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Top 10 Political Publicity Stunts

VO: Rebecca Brayton WRITTEN BY: Jason C. McLean

Sometimes they worked, sometimes people saw right through them, but they’re certainly all memorable. For this list, we’ll be looking at stunts that either made a political statement or were used to promote or detract from a politician’s goals or image, from Justin Trudeau’s Photobombs, to the infamous “This is Crack!”, and Christ the Redeemer. WatchMojo counts down the Top 10 Political Publicity Stunts.

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Script written by Jason C McLean

Top 10 Political Publicity Stunts

Sometimes they worked, sometimes people saw right through them, but they’re certainly all memorable. Welcome to, and today we’ll be counting down the Top 10 Political Publicity Stunts.

For this list, we’ll be looking at stunts that either made a political statement or were used to promote or detract from a politician’s goals or image.

#10: Justin Trudeau’s Photobombs

Canadian Prime Minister Justin Trudeau has been captured in a number of supposedly random photos involving ordinary people, but some seem to have an element of staging in them. For example, Trudeau was photographed jogging past a group of teens at their prom in Vancouver. While others in the pictures may not have known what was going on, you can bet that Trudeau’s official photographer, who snapped the shot, certainly did. Photos like these garnered him international headlines as the photobombing PM, but at least some were really political publicity stunts – and very effective ones, too.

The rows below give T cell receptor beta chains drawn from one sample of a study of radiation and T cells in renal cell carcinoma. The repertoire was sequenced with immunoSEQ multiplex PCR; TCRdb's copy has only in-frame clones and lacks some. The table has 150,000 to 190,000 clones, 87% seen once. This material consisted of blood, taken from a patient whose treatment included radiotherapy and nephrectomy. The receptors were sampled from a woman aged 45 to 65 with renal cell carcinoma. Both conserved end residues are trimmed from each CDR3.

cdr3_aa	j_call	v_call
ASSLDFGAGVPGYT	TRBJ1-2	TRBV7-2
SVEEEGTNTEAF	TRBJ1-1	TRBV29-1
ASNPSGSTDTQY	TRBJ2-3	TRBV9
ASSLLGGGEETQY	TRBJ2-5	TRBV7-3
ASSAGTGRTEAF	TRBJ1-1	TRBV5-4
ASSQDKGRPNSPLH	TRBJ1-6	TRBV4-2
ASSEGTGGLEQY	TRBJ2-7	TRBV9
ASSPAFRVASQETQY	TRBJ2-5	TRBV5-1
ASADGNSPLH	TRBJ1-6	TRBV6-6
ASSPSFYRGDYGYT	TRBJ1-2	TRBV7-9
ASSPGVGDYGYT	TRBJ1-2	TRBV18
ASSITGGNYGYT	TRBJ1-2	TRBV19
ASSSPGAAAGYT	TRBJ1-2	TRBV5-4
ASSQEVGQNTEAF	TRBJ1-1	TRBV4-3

#9: “This is Crack!”

In political stunts, props can be an asset, and President George H.W. Bush’s staff made sure he had just the right prop on hand when pitching his escalated War on Drugs to the American people in 1989. During a televised address from the Oval Office, Bush held up a bag of crack cocaine acquired a few days earlier at a park located across the street from the White House. Bush later admitted his administration had specifically ordered a sting to take place in that location. Undercover agents lured dealers to a spot they didn’t usually work in just so the President would have the perfect prop for his show and tell.

#8: Christ the Redeemer

Greenpeace are known for their political stunts, and particularly their banner drops. The environmental group outdid themselves in 2002, when five activists scaled the Christ the Redeemer statue overlooking Rio de Janeiro, Brazil to hang a banner reading “Rio plus 10, a second chance?” They were protesting the lack of progress at the Johannesburg climate summit, which had just concluded, and how it failed to build on a similar summit in Rio 10 years earlier. While the Archdiocese of Rio owns the statue, the activists wanted to make it clear they were not protesting the Church.

#7: Mission Accomplished

The Bush family sure love to use props in their political stunts, and this is one case of the son outdoing the father. President George W. Bush landed on an aircraft carrier in a fighter jet while wearing a flight jacket to address the media. Naval officers stood behind him as a giant banner reading “Mission Accomplished” hung overhead. You’d usually expect presidents to give this type of speech from White House, and Bush might regret not having done so. The “Mission Accomplished” banner would continue to haunt him, being held up to ridicule while major combat operations in Iraq dragged on for years afterward.

#6: Bill Clinton on Arsenio Hall